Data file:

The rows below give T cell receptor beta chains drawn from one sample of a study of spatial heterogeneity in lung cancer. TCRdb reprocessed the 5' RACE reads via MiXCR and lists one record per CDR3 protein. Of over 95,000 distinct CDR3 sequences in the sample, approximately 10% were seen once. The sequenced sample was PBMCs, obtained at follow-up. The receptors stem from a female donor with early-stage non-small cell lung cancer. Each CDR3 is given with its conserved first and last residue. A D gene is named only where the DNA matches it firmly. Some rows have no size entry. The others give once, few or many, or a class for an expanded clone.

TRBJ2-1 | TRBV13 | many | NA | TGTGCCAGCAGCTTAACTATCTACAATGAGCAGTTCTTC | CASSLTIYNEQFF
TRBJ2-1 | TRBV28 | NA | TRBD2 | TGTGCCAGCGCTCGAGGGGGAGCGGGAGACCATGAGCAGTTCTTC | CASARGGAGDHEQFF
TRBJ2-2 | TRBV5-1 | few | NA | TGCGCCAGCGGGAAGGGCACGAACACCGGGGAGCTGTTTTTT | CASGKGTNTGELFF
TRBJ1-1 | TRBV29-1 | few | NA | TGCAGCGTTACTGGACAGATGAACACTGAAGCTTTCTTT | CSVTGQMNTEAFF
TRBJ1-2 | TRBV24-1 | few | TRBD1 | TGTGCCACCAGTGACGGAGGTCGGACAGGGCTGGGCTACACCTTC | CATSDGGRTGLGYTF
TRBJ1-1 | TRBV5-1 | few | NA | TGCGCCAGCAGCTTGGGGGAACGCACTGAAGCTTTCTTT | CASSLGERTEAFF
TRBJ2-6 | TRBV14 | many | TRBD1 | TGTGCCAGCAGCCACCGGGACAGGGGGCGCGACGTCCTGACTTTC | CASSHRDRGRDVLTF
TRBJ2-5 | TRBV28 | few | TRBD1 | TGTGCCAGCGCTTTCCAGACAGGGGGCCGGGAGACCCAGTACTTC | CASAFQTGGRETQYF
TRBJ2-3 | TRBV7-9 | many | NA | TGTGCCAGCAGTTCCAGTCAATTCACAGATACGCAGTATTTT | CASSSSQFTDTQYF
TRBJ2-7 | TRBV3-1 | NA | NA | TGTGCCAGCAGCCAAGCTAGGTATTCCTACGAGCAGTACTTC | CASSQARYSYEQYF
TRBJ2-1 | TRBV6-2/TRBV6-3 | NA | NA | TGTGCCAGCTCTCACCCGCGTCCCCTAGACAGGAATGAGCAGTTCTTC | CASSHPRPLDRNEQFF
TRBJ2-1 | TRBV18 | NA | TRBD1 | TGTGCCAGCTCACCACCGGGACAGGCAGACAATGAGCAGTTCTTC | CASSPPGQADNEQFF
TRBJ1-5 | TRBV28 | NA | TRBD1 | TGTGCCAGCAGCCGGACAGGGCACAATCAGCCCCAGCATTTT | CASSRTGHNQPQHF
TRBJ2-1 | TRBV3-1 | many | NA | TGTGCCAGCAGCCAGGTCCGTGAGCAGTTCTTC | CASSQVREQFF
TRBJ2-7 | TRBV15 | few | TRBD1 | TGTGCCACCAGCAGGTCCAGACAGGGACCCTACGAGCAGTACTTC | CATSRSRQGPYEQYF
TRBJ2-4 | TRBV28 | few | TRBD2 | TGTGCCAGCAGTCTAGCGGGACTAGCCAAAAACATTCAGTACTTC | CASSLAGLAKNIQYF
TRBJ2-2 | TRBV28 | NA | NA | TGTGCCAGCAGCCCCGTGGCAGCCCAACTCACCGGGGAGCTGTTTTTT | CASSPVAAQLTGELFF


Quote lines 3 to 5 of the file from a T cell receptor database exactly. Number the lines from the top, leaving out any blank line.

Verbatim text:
TRBJ2-1 | TRBV28 | NA | TRBD2 | TGTGCCAGCGCTCGAGGGGGAGCGGGAGACCATGAGCAGTTCTTC | CASARGGAGDHEQFF
TRBJ2-2 | TRBV5-1 | few | NA | TGCGCCAGCGGGAAGGGCACGAACACCGGGGAGCTGTTTTTT | CASGKGTNTGELFF
TRBJ1-1 | TRBV29-1 | few | NA | TGCAGCGTTACTGGACAGATGAACACTGAAGCTTTCTTT | CSVTGQMNTEAFF